He later appeared in The Amazing Spider-Man (2012), where he was only credited as "The Man in the Shadows". He also appeared in the sequel, called Gustav Fiers this time, where he talks with Harry Osborn about forming the Sinister Six.


Fiers received a cameo in Civil War II: Kingpin #4 (October 2016), where he was one of several villains who supported Janus as the new Kingpin.


Friday, September 8, 2017

Costume Spotlight: Mr. Freeze's Goggles

I'm a little behind this week because of work, but better late than never.

Mr. Freeze is no stranger to this blog. From his name to his origin to his costume, plus more, nearly everything about him has come from non-comics sources at one time or another.

One thing that's never appeared in comics is his goggles. In Batman: The Animated Series (1992), Mr. Freeze had very distinctive red goggles that strongly contrasted with the cool colors of the rest of his outfit.


Even in Batman: Mr. Freeze (1997), which introduced a lot of changes based on the animated series, it didn't include the goggles. 


Unfortunately, one of those changes was walked back in the New 52. Freeze's origin was basically the same, only now Nora Fries was Nora Fields and Freeze only THOUGHT he was married to her. Surprisingly, he was given his iconic red goggles in the same issue (Red Hood and the Outlaws #9, May 2012).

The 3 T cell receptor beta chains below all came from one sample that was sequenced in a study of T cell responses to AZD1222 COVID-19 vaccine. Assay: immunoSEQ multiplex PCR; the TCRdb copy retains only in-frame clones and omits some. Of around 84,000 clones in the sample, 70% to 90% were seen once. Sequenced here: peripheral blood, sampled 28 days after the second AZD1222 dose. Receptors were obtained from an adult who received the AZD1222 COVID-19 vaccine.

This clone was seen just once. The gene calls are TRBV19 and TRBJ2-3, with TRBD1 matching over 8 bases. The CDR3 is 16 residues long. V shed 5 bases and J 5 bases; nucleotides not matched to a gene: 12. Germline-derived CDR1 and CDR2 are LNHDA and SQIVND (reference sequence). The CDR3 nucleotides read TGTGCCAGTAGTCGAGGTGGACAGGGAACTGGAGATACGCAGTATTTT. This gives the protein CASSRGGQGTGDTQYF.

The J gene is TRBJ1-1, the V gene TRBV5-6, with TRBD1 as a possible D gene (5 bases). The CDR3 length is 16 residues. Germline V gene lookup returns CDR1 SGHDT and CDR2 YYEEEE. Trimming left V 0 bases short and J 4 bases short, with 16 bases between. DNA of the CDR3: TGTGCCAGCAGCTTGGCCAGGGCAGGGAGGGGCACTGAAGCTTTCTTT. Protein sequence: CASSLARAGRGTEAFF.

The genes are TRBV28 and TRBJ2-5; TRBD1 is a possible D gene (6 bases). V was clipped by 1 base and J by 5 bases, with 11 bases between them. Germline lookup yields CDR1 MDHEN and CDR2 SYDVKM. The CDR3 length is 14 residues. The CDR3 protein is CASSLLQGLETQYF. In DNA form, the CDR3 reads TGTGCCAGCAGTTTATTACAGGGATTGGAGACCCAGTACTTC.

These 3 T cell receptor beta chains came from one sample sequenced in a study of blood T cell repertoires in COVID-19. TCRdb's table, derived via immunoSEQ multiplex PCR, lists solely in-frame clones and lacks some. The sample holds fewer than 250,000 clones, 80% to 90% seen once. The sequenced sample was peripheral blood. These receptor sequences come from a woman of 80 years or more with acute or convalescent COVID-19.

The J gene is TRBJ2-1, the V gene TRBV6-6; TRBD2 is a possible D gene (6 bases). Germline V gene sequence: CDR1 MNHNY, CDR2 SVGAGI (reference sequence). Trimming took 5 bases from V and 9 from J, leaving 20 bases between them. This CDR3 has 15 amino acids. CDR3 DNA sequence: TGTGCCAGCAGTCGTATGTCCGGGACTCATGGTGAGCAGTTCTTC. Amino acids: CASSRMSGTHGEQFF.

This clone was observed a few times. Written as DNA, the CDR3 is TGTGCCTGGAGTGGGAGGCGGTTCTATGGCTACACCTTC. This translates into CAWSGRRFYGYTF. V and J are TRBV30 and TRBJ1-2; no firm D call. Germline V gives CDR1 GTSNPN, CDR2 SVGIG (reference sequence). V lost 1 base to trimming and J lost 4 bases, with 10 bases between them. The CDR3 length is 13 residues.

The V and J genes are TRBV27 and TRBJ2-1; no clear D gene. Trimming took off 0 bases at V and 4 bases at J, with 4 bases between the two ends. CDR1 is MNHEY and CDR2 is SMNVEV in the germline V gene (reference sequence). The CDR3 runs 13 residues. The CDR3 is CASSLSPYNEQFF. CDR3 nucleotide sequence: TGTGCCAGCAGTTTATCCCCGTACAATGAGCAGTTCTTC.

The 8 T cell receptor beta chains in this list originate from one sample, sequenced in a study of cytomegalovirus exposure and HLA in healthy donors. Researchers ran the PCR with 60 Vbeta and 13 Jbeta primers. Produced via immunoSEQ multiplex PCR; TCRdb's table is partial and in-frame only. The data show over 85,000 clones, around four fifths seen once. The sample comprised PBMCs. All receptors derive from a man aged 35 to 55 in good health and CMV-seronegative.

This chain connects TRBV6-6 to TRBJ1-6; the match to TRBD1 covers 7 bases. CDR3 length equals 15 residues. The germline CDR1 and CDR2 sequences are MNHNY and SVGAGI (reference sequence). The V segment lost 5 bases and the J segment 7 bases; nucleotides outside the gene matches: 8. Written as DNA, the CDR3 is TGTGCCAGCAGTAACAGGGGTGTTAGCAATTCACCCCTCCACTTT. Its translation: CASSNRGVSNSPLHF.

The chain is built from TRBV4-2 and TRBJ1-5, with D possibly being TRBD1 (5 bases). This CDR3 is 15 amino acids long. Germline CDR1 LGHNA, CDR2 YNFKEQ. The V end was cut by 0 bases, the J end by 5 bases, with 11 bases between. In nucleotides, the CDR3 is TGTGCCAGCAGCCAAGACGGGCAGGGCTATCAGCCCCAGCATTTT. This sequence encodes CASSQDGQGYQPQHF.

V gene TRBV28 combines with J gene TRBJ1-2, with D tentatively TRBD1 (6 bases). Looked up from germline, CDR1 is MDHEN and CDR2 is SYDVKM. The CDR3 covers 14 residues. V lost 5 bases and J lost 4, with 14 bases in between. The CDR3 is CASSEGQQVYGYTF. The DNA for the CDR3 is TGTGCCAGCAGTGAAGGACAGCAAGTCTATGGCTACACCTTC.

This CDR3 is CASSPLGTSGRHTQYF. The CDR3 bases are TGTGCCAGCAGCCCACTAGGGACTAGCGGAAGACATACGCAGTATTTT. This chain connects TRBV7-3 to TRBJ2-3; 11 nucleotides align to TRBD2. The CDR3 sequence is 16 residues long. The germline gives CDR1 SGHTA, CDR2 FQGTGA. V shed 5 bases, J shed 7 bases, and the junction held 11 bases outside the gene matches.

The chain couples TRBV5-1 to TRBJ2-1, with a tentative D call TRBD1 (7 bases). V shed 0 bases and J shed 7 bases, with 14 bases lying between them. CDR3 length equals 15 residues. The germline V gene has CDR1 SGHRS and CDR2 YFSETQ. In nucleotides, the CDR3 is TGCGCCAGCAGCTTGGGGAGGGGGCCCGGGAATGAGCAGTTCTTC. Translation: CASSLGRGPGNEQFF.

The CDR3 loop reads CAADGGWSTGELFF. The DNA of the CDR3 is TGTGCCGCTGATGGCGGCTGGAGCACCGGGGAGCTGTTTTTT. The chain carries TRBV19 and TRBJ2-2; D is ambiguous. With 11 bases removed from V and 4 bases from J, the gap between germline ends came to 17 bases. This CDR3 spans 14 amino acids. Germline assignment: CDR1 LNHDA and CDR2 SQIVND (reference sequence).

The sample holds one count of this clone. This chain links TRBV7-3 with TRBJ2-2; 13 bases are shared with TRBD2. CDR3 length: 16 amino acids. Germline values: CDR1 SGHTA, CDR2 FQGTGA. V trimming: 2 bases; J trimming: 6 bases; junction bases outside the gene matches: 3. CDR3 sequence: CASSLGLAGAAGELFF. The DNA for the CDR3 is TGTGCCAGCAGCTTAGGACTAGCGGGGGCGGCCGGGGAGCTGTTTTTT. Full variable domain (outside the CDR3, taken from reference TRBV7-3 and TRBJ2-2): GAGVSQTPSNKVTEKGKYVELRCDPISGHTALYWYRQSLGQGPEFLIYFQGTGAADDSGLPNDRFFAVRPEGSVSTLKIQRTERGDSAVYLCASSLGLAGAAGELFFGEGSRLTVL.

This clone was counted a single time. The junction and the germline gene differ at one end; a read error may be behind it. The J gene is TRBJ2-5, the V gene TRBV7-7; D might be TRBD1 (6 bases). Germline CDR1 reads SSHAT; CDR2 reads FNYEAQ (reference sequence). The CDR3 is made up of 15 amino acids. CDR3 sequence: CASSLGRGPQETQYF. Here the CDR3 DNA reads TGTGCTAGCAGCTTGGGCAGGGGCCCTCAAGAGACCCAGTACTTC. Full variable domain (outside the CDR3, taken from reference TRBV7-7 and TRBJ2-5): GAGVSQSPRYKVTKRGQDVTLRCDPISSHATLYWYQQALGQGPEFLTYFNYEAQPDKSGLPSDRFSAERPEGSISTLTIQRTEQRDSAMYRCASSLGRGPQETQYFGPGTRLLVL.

It's funny...it's like DC can't help themselves. Even when they distance themselves a bit from one instance of canon immigration, they introduce another one!



(Note: while finding pictures for this piece, I discovered the red goggles had shown up before, in Batman: Legends of the Dark Knight #190-191 [April/May 2005]. In fact, an entire Animated Series-accurate outfit appeared. Many stories in this series are of uncertain continuity so I don't know if this counts, but I've included them below for thoroughness.)





Wednesday, August 30, 2017

Appearance Spotlight: Cyborg

Cyborg has had many different looks over the years. When he first debuted, he looked like this:


By the New 52 (November 2011), he had a much bulkier, less humanoid look with red highlights. I don't like this style as much because, as a cyborg, I think his human parts should be about equal to his mechanical parts.


In the movie Justice League: Flashpoint Paradox (2013), Cyborg has the below look for the beginning of the movie. I like it a lot because it makes him look athletic - which he is - and shows that's he's mostly human with some modification. Unfortunately, he has an appearance similar to the one above for most of the movie.


Luckily, DC Rebirth happened and fixed a lot of the New 52's issues. In Convergence: Crime Syndicate #2 (May 2015), there's a Cyborg backup story where he loses both his arms. Then something happens - I'm not entirely sure what, even though I've read the pages - and he not only regrows his arms, but gets a whole new design more in line with the picture above. Silver and black with blue highlights, exposed upper arms, those blue baubles...it's not a 1-to-1 transfer (and these things usually aren't), but it's close enough to be noticeable. This backup story was to set up the ongoing series he got as part of Rebirth.